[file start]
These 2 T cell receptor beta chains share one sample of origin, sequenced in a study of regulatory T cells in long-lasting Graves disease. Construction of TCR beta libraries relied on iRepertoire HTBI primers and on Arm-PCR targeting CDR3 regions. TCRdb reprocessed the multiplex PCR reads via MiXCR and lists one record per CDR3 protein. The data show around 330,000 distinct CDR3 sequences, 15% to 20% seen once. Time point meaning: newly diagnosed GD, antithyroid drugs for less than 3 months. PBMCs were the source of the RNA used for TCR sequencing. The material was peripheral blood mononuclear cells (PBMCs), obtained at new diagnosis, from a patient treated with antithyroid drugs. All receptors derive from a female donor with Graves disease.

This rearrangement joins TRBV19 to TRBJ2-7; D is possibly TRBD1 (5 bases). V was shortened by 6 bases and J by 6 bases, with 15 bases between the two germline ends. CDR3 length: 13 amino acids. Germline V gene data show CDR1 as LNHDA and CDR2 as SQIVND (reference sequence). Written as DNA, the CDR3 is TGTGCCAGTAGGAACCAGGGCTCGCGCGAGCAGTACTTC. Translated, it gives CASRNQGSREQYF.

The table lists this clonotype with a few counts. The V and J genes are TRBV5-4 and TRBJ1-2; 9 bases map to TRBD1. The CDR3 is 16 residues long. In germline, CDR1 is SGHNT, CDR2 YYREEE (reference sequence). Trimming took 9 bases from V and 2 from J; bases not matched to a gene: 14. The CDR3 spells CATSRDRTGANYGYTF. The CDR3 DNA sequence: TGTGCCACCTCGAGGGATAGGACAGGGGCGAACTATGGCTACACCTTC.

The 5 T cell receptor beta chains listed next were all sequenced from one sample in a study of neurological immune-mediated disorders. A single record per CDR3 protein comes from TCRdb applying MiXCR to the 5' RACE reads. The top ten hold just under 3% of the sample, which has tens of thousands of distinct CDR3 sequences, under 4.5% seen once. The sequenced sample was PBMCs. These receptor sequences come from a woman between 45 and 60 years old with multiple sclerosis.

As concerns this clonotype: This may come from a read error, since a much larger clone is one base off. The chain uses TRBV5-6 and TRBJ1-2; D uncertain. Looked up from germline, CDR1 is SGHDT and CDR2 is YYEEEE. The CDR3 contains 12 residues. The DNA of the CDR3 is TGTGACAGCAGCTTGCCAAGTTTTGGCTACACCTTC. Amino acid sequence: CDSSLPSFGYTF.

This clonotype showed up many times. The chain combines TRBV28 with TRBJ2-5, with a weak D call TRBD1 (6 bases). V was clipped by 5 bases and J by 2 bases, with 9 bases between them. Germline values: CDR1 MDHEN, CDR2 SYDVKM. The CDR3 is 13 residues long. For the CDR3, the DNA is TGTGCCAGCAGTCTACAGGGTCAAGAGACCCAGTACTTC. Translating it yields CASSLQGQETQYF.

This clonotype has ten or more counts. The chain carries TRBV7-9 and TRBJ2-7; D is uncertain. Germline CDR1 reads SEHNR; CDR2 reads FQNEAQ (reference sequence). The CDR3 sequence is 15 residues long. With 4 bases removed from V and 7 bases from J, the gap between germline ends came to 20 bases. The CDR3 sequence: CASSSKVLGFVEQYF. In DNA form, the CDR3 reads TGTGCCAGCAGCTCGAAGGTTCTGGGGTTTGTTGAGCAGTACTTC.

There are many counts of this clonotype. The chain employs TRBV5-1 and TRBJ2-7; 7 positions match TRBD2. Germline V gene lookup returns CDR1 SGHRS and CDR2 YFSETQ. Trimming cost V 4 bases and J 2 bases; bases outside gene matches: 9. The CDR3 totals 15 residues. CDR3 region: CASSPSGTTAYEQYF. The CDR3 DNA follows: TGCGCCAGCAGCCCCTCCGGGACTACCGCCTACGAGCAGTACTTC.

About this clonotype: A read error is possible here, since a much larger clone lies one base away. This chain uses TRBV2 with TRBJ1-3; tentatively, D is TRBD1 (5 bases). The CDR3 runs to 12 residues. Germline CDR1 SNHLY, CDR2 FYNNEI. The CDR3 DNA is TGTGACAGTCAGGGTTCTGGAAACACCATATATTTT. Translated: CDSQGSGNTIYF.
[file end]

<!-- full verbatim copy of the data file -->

These 2 T cell receptor beta chains share one sample of origin, sequenced in a study of regulatory T cells in long-lasting Graves disease. Construction of TCR beta libraries relied on iRepertoire HTBI primers and on Arm-PCR targeting CDR3 regions. TCRdb reprocessed the multiplex PCR reads via MiXCR and lists one record per CDR3 protein. The data show around 330,000 distinct CDR3 sequences, 15% to 20% seen once. Time point meaning: newly diagnosed GD, antithyroid drugs for less than 3 months. PBMCs were the source of the RNA used for TCR sequencing. The material was peripheral blood mononuclear cells (PBMCs), obtained at new diagnosis, from a patient treated with antithyroid drugs. All receptors derive from a female donor with Graves disease.

This rearrangement joins TRBV19 to TRBJ2-7; D is possibly TRBD1 (5 bases). V was shortened by 6 bases and J by 6 bases, with 15 bases between the two germline ends. CDR3 length: 13 amino acids. Germline V gene data show CDR1 as LNHDA and CDR2 as SQIVND (reference sequence). Written as DNA, the CDR3 is TGTGCCAGTAGGAACCAGGGCTCGCGCGAGCAGTACTTC. Translated, it gives CASRNQGSREQYF.

The table lists this clonotype with a few counts. The V and J genes are TRBV5-4 and TRBJ1-2; 9 bases map to TRBD1. The CDR3 is 16 residues long. In germline, CDR1 is SGHNT, CDR2 YYREEE (reference sequence). Trimming took 9 bases from V and 2 from J; bases not matched to a gene: 14. The CDR3 spells CATSRDRTGANYGYTF. The CDR3 DNA sequence: TGTGCCACCTCGAGGGATAGGACAGGGGCGAACTATGGCTACACCTTC.

The 5 T cell receptor beta chains listed next were all sequenced from one sample in a study of neurological immune-mediated disorders. A single record per CDR3 protein comes from TCRdb applying MiXCR to the 5' RACE reads. The top ten hold just under 3% of the sample, which has tens of thousands of distinct CDR3 sequences, under 4.5% seen once. The sequenced sample was PBMCs. These receptor sequences come from a woman between 45 and 60 years old with multiple sclerosis.

As concerns this clonotype: This may come from a read error, since a much larger clone is one base off. The chain uses TRBV5-6 and TRBJ1-2; D uncertain. Looked up from germline, CDR1 is SGHDT and CDR2 is YYEEEE. The CDR3 contains 12 residues. The DNA of the CDR3 is TGTGACAGCAGCTTGCCAAGTTTTGGCTACACCTTC. Amino acid sequence: CDSSLPSFGYTF.

This clonotype showed up many times. The chain combines TRBV28 with TRBJ2-5, with a weak D call TRBD1 (6 bases). V was clipped by 5 bases and J by 2 bases, with 9 bases between them. Germline values: CDR1 MDHEN, CDR2 SYDVKM. The CDR3 is 13 residues long. For the CDR3, the DNA is TGTGCCAGCAGTCTACAGGGTCAAGAGACCCAGTACTTC. Translating it yields CASSLQGQETQYF.

This clonotype has ten or more counts. The chain carries TRBV7-9 and TRBJ2-7; D is uncertain. Germline CDR1 reads SEHNR; CDR2 reads FQNEAQ (reference sequence). The CDR3 sequence is 15 residues long. With 4 bases removed from V and 7 bases from J, the gap between germline ends came to 20 bases. The CDR3 sequence: CASSSKVLGFVEQYF. In DNA form, the CDR3 reads TGTGCCAGCAGCTCGAAGGTTCTGGGGTTTGTTGAGCAGTACTTC.

There are many counts of this clonotype. The chain employs TRBV5-1 and TRBJ2-7; 7 positions match TRBD2. Germline V gene lookup returns CDR1 SGHRS and CDR2 YFSETQ. Trimming cost V 4 bases and J 2 bases; bases outside gene matches: 9. The CDR3 totals 15 residues. CDR3 region: CASSPSGTTAYEQYF. The CDR3 DNA follows: TGCGCCAGCAGCCCCTCCGGGACTACCGCCTACGAGCAGTACTTC.

About this clonotype: A read error is possible here, since a much larger clone lies one base away. This chain uses TRBV2 with TRBJ1-3; tentatively, D is TRBD1 (5 bases). The CDR3 runs to 12 residues. Germline CDR1 SNHLY, CDR2 FYNNEI. The CDR3 DNA is TGTGACAGTCAGGGTTCTGGAAACACCATATATTTT. Translated: CDSQGSGNTIYF.